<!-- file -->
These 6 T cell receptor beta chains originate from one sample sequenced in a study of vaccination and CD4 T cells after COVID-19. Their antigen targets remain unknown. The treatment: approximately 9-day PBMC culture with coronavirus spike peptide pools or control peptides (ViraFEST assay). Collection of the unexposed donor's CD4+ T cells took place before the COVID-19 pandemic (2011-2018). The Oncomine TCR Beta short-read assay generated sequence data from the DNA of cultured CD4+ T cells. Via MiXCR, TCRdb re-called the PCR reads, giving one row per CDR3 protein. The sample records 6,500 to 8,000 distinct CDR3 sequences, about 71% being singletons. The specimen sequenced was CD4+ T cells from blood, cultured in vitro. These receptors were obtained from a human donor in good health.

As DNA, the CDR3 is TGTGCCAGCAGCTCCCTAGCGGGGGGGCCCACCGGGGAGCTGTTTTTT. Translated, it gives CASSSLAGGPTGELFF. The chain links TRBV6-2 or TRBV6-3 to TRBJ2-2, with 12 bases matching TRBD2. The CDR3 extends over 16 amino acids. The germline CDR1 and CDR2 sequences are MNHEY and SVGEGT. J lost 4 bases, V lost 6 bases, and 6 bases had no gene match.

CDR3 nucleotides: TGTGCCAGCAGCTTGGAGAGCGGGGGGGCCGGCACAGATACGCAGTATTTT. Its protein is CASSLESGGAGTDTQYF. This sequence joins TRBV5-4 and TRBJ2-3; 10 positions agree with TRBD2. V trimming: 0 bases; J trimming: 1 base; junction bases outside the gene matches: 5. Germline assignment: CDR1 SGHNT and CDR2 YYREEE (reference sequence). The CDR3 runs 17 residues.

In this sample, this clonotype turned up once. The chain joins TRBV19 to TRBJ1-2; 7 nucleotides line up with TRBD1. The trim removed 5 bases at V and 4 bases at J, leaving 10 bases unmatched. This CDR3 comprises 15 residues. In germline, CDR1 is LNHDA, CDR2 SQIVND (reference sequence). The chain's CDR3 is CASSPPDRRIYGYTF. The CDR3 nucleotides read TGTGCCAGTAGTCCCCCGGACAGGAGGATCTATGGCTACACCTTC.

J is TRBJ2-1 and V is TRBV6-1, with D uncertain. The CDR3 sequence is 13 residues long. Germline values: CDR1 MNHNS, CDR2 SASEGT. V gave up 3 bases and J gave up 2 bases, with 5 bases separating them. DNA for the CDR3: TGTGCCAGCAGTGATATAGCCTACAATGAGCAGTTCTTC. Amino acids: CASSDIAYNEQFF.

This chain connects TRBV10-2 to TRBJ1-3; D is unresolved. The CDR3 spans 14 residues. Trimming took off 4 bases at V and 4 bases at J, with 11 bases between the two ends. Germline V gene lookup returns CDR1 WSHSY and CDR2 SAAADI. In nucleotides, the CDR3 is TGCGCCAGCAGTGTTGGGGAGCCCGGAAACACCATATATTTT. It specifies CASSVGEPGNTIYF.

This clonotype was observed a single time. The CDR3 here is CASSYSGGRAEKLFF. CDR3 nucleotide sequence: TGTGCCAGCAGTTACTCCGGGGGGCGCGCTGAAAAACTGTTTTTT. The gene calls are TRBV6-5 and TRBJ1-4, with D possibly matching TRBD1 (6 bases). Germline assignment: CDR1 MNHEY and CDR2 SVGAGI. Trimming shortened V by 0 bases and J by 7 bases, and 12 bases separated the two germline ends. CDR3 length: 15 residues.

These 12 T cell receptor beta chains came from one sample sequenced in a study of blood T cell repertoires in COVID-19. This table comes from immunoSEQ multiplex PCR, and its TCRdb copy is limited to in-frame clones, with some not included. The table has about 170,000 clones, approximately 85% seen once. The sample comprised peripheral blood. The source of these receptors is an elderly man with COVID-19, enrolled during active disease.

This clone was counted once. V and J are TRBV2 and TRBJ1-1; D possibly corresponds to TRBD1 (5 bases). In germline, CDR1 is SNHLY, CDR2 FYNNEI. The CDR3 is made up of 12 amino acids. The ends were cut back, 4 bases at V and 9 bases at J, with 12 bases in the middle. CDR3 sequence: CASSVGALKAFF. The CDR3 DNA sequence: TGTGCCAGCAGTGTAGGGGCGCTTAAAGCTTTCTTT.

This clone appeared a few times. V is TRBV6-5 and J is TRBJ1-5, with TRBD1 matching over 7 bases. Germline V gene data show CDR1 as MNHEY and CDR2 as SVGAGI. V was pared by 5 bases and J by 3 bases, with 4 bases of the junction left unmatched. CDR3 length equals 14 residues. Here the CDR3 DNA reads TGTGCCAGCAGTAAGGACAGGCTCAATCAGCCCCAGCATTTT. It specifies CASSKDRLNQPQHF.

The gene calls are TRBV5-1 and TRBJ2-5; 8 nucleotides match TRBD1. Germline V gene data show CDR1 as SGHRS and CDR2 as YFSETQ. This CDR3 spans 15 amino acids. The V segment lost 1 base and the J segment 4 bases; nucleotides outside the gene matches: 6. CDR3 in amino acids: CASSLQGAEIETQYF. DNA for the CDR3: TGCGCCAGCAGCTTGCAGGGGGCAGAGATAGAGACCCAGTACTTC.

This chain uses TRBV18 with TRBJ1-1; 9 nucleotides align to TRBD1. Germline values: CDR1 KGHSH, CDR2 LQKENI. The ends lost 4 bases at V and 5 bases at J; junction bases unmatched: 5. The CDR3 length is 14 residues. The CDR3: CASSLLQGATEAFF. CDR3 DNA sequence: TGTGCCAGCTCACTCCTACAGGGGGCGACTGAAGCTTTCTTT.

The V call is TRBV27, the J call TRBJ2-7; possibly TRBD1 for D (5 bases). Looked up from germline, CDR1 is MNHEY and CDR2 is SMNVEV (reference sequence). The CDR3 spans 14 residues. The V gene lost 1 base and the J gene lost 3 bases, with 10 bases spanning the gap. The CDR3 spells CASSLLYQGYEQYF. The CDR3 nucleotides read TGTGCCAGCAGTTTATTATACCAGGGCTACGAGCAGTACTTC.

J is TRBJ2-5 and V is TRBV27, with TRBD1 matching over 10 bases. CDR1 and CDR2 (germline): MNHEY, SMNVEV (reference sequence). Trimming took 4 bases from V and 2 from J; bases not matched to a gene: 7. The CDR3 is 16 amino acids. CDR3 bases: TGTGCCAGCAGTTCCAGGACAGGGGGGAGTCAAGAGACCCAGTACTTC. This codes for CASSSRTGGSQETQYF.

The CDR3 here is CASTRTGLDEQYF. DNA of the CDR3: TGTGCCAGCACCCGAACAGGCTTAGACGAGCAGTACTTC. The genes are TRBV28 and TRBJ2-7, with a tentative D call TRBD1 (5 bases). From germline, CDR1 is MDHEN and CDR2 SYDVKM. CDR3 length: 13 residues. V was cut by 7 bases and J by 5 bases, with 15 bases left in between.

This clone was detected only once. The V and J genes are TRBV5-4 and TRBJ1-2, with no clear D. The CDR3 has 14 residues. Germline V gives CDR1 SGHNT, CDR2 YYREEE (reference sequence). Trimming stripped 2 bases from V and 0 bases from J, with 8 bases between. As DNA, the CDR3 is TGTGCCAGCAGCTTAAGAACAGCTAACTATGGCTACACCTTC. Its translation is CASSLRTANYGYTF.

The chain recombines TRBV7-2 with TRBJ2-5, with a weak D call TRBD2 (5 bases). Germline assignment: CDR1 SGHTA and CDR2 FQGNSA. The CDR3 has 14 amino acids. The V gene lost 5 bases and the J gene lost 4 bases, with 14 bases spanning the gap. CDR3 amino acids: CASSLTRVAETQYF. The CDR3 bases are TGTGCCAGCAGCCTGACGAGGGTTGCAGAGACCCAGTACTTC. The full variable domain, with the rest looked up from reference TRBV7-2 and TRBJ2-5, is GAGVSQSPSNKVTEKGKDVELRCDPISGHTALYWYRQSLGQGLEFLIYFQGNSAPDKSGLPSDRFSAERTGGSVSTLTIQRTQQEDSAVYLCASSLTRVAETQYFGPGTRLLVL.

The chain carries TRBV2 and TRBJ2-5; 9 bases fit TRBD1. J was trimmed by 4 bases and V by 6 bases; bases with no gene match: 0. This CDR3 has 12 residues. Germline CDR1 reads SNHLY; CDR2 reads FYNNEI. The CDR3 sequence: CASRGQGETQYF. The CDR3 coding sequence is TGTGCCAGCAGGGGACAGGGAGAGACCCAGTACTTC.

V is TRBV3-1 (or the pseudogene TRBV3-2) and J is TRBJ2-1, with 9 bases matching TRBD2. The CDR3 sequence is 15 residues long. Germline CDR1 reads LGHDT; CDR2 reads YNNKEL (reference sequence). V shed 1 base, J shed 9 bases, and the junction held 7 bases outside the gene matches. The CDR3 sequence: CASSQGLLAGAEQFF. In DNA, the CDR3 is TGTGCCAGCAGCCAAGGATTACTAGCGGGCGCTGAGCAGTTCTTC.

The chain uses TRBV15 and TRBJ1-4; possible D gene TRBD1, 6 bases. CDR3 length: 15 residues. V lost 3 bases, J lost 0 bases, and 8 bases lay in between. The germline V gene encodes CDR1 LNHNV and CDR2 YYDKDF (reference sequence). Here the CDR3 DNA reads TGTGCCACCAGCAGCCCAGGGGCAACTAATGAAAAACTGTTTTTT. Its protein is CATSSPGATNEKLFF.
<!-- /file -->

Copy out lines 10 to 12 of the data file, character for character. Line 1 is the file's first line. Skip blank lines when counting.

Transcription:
This clone appeared a few times. V is TRBV6-5 and J is TRBJ1-5, with TRBD1 matching over 7 bases. Germline V gene data show CDR1 as MNHEY and CDR2 as SVGAGI. V was pared by 5 bases and J by 3 bases, with 4 bases of the junction left unmatched. CDR3 length equals 14 residues. Here the CDR3 DNA reads TGTGCCAGCAGTAAGGACAGGCTCAATCAGCCCCAGCATTTT. It specifies CASSKDRLNQPQHF.

The gene calls are TRBV5-1 and TRBJ2-5; 8 nucleotides match TRBD1. Germline V gene data show CDR1 as SGHRS and CDR2 as YFSETQ. This CDR3 spans 15 amino acids. The V segment lost 1 base and the J segment 4 bases; nucleotides outside the gene matches: 6. CDR3 in amino acids: CASSLQGAEIETQYF. DNA for the CDR3: TGCGCCAGCAGCTTGCAGGGGGCAGAGATAGAGACCCAGTACTTC.

This chain uses TRBV18 with TRBJ1-1; 9 nucleotides align to TRBD1. Germline values: CDR1 KGHSH, CDR2 LQKENI. The ends lost 4 bases at V and 5 bases at J; junction bases unmatched: 5. The CDR3 length is 14 residues. The CDR3: CASSLLQGATEAFF. CDR3 DNA sequence: TGTGCCAGCTCACTCCTACAGGGGGCGACTGAAGCTTTCTTT.